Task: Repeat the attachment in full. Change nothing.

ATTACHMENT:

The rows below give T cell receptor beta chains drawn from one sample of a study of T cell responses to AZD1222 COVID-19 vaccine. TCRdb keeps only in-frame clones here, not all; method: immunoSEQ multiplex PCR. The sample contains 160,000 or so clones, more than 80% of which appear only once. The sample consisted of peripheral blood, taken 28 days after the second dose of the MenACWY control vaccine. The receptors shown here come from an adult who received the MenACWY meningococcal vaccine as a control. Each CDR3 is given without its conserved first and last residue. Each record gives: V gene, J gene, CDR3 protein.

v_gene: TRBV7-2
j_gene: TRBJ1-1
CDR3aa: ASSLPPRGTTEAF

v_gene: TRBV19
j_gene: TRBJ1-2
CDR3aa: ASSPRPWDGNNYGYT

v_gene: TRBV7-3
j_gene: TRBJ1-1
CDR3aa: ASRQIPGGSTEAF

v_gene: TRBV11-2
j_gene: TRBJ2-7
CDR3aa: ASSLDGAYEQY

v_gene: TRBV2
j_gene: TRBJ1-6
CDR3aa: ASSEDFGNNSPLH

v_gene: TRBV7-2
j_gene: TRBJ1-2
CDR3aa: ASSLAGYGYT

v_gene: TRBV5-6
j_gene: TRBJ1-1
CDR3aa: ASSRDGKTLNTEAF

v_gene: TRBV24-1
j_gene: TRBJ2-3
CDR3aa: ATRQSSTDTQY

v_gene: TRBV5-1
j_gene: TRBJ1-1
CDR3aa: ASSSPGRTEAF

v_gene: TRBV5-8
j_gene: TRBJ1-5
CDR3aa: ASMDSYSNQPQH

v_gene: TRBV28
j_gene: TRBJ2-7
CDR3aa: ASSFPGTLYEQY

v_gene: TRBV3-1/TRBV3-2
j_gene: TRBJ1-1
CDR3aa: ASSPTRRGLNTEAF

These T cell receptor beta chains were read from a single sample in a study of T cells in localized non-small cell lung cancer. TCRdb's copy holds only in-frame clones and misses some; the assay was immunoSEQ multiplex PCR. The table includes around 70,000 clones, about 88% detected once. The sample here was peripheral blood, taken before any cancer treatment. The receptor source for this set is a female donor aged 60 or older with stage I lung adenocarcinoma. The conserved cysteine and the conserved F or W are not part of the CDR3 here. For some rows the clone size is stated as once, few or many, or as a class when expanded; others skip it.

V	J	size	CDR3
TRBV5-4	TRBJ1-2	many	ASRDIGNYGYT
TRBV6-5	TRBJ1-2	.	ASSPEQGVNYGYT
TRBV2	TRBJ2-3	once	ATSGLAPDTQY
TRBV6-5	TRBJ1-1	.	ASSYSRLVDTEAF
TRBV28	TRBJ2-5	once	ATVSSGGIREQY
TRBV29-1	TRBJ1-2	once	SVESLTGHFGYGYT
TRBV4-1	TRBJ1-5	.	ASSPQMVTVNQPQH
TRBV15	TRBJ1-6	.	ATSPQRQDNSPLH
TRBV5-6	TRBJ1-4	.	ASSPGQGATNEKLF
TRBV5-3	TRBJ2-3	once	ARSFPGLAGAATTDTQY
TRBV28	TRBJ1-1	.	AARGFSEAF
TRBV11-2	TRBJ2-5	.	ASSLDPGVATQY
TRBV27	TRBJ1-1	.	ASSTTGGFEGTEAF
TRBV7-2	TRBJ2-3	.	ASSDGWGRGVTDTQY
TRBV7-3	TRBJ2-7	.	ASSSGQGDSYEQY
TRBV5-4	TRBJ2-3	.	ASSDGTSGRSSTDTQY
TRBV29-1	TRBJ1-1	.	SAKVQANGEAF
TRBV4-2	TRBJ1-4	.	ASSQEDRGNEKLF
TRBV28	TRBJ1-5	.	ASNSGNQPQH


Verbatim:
The rows below give T cell receptor beta chains drawn from one sample of a study of T cell responses to AZD1222 COVID-19 vaccine. TCRdb keeps only in-frame clones here, not all; method: immunoSEQ multiplex PCR. The sample contains 160,000 or so clones, more than 80% of which appear only once. The sample consisted of peripheral blood, taken 28 days after the second dose of the MenACWY control vaccine. The receptors shown here come from an adult who received the MenACWY meningococcal vaccine as a control. Each CDR3 is given without its conserved first and last residue. Each record gives: V gene, J gene, CDR3 protein.

v_gene: TRBV7-2
j_gene: TRBJ1-1
CDR3aa: ASSLPPRGTTEAF

v_gene: TRBV19
j_gene: TRBJ1-2
CDR3aa: ASSPRPWDGNNYGYT

v_gene: TRBV7-3
j_gene: TRBJ1-1
CDR3aa: ASRQIPGGSTEAF

v_gene: TRBV11-2
j_gene: TRBJ2-7
CDR3aa: ASSLDGAYEQY

v_gene: TRBV2
j_gene: TRBJ1-6
CDR3aa: ASSEDFGNNSPLH

v_gene: TRBV7-2
j_gene: TRBJ1-2
CDR3aa: ASSLAGYGYT

v_gene: TRBV5-6
j_gene: TRBJ1-1
CDR3aa: ASSRDGKTLNTEAF

v_gene: TRBV24-1
j_gene: TRBJ2-3
CDR3aa: ATRQSSTDTQY

v_gene: TRBV5-1
j_gene: TRBJ1-1
CDR3aa: ASSSPGRTEAF

v_gene: TRBV5-8
j_gene: TRBJ1-5
CDR3aa: ASMDSYSNQPQH

v_gene: TRBV28
j_gene: TRBJ2-7
CDR3aa: ASSFPGTLYEQY

v_gene: TRBV3-1/TRBV3-2
j_gene: TRBJ1-1
CDR3aa: ASSPTRRGLNTEAF

These T cell receptor beta chains were read from a single sample in a study of T cells in localized non-small cell lung cancer. TCRdb's copy holds only in-frame clones and misses some; the assay was immunoSEQ multiplex PCR. The table includes around 70,000 clones, about 88% detected once. The sample here was peripheral blood, taken before any cancer treatment. The receptor source for this set is a female donor aged 60 or older with stage I lung adenocarcinoma. The conserved cysteine and the conserved F or W are not part of the CDR3 here. For some rows the clone size is stated as once, few or many, or as a class when expanded; others skip it.

V	J	size	CDR3
TRBV5-4	TRBJ1-2	many	ASRDIGNYGYT
TRBV6-5	TRBJ1-2	.	ASSPEQGVNYGYT
TRBV2	TRBJ2-3	once	ATSGLAPDTQY
TRBV6-5	TRBJ1-1	.	ASSYSRLVDTEAF
TRBV28	TRBJ2-5	once	ATVSSGGIREQY
TRBV29-1	TRBJ1-2	once	SVESLTGHFGYGYT
TRBV4-1	TRBJ1-5	.	ASSPQMVTVNQPQH
TRBV15	TRBJ1-6	.	ATSPQRQDNSPLH
TRBV5-6	TRBJ1-4	.	ASSPGQGATNEKLF
TRBV5-3	TRBJ2-3	once	ARSFPGLAGAATTDTQY
TRBV28	TRBJ1-1	.	AARGFSEAF
TRBV11-2	TRBJ2-5	.	ASSLDPGVATQY
TRBV27	TRBJ1-1	.	ASSTTGGFEGTEAF
TRBV7-2	TRBJ2-3	.	ASSDGWGRGVTDTQY
TRBV7-3	TRBJ2-7	.	ASSSGQGDSYEQY
TRBV5-4	TRBJ2-3	.	ASSDGTSGRSSTDTQY
TRBV29-1	TRBJ1-1	.	SAKVQANGEAF
TRBV4-2	TRBJ1-4	.	ASSQEDRGNEKLF
TRBV28	TRBJ1-5	.	ASNSGNQPQH